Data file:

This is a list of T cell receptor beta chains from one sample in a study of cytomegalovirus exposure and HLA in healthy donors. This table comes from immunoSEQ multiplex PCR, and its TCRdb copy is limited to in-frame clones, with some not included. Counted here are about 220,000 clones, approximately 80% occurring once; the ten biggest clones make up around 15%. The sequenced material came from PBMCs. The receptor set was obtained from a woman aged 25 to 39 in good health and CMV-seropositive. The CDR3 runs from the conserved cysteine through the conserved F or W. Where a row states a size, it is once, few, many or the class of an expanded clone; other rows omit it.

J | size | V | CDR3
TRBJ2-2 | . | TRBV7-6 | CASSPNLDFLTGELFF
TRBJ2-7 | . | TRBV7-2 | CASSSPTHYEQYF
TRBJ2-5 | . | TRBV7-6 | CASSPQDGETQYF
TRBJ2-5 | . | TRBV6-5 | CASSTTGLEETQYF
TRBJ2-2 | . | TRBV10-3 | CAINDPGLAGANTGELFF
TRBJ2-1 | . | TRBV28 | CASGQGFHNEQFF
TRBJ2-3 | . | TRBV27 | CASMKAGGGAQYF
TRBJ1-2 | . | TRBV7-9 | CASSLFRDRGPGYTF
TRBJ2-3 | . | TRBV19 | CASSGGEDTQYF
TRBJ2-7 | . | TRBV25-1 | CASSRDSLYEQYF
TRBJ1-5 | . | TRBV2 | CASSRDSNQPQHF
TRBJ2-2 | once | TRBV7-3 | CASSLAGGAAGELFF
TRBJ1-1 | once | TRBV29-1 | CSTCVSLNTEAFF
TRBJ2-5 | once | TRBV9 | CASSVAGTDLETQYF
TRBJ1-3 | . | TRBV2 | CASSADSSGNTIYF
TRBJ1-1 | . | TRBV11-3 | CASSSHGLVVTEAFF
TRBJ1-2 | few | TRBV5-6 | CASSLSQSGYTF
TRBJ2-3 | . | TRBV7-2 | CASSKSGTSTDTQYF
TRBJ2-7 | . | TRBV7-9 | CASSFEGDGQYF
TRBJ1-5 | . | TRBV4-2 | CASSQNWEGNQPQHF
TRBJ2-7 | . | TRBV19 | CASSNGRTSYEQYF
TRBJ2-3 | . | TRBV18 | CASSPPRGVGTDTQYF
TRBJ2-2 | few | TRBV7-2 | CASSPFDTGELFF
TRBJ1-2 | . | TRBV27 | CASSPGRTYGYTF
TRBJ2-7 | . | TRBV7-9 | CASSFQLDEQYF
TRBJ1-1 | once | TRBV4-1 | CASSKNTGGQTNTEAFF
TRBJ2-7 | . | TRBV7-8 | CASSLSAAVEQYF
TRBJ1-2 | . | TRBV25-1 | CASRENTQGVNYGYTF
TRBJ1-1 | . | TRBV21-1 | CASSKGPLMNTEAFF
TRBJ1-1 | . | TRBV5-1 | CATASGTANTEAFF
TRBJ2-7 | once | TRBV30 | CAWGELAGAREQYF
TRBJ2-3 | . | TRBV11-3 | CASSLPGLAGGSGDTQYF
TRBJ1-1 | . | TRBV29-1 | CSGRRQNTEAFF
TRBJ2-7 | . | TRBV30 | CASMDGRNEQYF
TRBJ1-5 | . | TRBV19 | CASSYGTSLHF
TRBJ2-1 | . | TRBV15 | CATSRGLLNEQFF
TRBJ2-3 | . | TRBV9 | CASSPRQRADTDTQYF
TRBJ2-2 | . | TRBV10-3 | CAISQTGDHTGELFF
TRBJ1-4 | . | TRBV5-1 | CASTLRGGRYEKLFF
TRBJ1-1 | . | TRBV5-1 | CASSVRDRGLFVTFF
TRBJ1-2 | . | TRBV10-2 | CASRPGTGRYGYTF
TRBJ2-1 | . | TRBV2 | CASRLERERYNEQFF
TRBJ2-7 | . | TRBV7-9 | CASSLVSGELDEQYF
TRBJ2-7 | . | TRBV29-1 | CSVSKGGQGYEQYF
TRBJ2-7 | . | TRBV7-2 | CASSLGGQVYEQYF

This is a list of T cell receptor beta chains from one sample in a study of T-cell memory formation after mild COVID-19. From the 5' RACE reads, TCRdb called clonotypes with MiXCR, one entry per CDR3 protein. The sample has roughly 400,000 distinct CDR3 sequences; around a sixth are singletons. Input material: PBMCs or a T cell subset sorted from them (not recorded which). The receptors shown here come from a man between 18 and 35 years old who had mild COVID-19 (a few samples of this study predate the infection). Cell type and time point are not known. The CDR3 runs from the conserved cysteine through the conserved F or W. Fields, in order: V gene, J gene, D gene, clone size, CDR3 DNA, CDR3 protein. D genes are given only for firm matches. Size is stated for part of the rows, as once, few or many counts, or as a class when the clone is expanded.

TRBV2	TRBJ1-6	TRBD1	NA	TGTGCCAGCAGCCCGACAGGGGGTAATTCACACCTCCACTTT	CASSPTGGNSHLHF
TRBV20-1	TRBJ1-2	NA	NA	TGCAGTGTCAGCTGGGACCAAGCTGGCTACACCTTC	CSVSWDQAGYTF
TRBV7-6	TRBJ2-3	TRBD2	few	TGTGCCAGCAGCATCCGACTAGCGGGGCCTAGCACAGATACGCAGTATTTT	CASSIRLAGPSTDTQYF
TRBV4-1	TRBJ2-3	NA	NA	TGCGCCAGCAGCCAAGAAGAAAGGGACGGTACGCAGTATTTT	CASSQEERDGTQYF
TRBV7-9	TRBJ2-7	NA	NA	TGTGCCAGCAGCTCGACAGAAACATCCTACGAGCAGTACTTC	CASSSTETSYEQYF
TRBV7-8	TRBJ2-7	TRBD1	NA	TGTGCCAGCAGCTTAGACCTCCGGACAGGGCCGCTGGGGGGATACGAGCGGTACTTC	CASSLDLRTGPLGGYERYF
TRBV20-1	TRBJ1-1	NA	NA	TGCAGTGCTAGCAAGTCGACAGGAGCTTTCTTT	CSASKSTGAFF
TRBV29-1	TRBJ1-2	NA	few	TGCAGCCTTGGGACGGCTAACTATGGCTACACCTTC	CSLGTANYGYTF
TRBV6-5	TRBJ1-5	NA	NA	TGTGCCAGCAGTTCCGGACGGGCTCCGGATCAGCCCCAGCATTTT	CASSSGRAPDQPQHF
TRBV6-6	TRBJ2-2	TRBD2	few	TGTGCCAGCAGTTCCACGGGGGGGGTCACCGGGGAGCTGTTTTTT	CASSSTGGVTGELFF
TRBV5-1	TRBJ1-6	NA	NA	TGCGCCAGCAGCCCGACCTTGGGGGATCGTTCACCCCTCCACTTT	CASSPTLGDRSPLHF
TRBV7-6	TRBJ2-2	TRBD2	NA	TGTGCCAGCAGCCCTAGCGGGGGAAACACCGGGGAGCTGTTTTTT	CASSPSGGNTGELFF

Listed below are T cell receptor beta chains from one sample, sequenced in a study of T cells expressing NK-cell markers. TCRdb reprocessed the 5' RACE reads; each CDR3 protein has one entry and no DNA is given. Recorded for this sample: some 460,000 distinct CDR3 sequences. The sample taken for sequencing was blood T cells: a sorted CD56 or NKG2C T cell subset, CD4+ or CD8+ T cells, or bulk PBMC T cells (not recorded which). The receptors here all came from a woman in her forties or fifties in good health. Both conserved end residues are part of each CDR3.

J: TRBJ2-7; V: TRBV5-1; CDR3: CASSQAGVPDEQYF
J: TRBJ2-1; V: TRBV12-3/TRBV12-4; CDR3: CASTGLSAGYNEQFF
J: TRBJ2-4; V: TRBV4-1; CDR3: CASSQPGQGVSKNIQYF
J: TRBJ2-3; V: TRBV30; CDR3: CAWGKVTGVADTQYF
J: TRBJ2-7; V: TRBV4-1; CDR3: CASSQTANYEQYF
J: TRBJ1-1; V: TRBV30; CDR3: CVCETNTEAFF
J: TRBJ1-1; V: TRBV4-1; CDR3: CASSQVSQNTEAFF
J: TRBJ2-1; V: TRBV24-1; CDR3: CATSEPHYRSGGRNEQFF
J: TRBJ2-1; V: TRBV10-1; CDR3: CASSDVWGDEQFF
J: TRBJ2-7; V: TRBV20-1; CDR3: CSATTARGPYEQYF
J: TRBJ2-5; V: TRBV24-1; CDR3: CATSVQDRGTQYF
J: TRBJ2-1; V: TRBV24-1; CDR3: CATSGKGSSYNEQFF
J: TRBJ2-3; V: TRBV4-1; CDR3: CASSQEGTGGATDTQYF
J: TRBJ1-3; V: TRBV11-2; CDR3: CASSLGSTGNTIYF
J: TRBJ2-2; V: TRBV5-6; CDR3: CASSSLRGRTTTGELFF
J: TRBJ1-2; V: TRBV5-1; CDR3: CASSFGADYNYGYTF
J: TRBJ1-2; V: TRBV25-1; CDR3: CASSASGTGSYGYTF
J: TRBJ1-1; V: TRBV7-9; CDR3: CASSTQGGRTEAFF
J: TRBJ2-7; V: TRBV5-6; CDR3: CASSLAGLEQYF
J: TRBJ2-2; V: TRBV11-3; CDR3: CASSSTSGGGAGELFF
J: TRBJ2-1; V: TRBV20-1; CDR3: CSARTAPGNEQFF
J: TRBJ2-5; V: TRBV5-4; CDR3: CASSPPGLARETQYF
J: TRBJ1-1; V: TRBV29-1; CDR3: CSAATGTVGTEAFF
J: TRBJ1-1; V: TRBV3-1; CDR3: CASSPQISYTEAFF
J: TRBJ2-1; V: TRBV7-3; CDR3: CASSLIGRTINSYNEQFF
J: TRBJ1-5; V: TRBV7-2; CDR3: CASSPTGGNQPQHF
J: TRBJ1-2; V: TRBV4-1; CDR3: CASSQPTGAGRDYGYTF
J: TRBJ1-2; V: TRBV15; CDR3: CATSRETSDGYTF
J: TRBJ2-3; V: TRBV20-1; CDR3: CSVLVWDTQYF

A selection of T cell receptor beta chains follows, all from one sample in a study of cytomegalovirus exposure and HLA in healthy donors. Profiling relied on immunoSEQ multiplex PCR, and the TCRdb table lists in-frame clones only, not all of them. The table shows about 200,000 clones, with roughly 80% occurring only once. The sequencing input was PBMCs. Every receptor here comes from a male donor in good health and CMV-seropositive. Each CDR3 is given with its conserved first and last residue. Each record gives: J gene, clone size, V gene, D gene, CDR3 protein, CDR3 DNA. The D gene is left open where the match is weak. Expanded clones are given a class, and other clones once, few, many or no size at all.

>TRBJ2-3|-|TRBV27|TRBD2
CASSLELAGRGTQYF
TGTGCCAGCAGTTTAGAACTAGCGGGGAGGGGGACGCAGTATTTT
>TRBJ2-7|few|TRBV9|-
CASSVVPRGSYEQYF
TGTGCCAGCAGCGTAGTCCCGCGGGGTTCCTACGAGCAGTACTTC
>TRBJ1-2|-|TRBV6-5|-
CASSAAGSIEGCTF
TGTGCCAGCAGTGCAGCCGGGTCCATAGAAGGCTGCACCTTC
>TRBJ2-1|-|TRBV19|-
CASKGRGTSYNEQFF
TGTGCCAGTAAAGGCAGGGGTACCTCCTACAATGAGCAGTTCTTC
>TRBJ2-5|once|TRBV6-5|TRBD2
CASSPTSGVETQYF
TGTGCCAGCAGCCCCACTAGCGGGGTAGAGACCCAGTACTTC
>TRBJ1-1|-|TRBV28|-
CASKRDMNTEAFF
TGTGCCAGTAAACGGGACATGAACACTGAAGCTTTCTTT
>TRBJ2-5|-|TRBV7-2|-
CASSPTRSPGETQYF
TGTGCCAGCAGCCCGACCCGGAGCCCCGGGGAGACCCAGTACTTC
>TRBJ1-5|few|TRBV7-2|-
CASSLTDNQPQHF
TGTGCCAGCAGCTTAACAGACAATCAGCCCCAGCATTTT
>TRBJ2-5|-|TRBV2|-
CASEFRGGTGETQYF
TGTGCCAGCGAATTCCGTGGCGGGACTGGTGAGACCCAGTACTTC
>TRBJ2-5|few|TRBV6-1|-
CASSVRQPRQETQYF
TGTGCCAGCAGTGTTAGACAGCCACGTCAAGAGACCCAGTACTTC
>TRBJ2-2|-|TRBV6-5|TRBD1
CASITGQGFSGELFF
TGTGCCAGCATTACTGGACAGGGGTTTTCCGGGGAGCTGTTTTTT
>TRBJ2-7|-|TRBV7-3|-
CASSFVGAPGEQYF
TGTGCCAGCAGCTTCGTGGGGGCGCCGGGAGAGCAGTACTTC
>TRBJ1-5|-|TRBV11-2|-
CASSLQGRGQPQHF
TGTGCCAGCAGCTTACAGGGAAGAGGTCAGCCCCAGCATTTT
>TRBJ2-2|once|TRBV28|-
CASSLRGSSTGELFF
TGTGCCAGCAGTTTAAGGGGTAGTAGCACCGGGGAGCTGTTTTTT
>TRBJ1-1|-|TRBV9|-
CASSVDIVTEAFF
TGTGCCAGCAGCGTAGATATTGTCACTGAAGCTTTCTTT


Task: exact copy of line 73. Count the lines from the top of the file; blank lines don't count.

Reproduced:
J: TRBJ2-1; V: TRBV24-1; CDR3: CATSGKGSSYNEQFF